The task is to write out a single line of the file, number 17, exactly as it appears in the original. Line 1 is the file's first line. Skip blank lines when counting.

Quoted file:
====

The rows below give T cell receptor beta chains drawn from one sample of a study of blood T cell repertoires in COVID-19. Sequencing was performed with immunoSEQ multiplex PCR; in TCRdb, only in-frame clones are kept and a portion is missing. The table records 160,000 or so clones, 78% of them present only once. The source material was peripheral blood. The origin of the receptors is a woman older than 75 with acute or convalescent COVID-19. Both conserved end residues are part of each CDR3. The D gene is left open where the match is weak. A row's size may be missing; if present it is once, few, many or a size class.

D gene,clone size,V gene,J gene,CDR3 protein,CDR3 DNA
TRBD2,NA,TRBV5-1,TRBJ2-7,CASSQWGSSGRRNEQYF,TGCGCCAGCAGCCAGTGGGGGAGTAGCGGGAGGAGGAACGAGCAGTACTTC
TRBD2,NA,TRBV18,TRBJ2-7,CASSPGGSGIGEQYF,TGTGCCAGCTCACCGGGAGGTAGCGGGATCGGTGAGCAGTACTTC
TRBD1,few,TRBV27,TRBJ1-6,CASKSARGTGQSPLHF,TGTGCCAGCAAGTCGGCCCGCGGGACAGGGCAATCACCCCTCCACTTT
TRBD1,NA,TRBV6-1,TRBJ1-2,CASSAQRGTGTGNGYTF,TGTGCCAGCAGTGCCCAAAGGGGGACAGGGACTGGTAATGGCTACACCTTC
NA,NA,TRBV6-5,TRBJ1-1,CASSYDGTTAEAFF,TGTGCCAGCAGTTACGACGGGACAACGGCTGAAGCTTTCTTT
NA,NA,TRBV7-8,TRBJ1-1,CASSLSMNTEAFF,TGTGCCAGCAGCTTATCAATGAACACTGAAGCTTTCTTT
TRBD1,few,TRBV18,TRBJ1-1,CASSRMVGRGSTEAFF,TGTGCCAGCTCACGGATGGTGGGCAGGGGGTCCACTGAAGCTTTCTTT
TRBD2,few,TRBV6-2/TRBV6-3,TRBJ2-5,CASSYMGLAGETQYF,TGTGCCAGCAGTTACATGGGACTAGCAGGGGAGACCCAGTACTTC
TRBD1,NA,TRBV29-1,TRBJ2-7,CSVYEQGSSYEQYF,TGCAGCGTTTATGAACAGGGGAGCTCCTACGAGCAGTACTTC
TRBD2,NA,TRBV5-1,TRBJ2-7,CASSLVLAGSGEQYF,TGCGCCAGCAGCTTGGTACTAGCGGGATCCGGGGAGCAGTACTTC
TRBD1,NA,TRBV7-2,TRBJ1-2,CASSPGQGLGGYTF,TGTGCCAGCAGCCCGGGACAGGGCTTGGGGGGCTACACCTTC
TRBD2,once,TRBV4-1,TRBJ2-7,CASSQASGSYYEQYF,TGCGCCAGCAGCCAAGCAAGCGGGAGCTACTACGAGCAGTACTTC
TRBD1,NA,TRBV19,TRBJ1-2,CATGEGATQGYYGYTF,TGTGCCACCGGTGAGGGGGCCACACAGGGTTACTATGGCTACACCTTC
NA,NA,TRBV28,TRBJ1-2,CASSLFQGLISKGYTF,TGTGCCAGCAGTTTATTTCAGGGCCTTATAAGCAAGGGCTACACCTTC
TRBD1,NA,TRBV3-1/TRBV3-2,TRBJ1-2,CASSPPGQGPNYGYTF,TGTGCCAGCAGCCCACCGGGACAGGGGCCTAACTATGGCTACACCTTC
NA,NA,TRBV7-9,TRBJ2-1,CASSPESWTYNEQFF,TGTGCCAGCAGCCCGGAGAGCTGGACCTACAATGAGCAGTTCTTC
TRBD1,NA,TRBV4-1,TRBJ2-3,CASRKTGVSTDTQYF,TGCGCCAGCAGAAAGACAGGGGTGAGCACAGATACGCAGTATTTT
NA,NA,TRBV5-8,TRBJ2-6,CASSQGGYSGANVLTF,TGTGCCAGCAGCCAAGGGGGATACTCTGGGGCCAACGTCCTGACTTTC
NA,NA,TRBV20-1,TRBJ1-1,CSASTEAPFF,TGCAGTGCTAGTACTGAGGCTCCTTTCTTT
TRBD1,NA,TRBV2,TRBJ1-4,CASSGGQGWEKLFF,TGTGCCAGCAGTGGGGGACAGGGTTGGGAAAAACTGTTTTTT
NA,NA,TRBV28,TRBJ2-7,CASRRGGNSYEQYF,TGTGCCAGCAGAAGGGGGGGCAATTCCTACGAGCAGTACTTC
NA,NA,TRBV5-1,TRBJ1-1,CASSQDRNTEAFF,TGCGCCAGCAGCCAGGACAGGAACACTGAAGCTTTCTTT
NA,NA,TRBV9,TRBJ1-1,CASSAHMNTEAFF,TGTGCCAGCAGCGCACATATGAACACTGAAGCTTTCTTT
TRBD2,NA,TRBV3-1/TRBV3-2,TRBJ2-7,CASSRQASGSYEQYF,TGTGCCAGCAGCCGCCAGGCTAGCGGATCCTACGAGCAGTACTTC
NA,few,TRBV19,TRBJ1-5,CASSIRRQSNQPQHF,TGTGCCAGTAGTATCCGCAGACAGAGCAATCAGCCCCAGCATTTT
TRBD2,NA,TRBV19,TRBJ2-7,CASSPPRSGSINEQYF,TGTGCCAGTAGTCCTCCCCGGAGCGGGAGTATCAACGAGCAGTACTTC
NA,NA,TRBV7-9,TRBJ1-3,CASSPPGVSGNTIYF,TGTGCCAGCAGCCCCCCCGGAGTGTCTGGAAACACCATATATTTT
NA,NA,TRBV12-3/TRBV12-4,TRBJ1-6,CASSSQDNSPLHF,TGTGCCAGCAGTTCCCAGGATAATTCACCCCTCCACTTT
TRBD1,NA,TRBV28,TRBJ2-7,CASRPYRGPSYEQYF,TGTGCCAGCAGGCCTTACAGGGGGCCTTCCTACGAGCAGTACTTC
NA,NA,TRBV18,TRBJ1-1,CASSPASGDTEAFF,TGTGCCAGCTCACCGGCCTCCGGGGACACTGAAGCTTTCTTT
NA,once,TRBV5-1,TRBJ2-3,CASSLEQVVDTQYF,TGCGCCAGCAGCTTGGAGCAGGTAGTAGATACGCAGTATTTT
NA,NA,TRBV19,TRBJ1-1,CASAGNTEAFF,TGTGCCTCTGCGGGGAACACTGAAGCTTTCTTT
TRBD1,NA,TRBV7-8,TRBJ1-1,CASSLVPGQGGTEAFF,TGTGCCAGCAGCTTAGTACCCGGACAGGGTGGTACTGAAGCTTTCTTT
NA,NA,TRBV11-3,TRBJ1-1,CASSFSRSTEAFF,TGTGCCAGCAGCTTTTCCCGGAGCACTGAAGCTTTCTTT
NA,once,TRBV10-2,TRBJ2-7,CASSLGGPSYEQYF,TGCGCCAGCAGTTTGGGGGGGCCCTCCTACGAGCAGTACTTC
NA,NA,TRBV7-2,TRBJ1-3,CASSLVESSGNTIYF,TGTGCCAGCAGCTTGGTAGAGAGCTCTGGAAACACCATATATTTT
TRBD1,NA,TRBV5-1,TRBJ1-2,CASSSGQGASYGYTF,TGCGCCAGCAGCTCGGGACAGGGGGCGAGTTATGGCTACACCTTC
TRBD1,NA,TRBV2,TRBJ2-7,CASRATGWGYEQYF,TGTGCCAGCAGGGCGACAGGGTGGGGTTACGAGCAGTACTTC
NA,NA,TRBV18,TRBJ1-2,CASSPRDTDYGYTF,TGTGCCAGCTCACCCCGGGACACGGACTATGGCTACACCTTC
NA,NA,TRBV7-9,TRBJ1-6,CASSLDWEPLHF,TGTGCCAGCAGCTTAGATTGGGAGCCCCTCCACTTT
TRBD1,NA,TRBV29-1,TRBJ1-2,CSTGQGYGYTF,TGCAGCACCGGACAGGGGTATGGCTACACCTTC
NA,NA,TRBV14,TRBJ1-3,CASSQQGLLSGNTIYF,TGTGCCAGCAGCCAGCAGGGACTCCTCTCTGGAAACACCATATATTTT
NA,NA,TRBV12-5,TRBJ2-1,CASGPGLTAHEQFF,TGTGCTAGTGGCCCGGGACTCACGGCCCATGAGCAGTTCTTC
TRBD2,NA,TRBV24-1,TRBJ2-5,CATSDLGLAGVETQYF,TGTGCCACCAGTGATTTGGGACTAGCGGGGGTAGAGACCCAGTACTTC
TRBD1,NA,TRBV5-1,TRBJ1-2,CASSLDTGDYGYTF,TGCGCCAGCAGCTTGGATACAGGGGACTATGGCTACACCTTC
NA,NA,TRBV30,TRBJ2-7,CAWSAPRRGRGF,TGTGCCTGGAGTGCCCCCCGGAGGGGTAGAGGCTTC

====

TRBD1,NA,TRBV3-1/TRBV3-2,TRBJ1-2,CASSPPGQGPNYGYTF,TGTGCCAGCAGCCCACCGGGACAGGGGCCTAACTATGGCTACACCTTC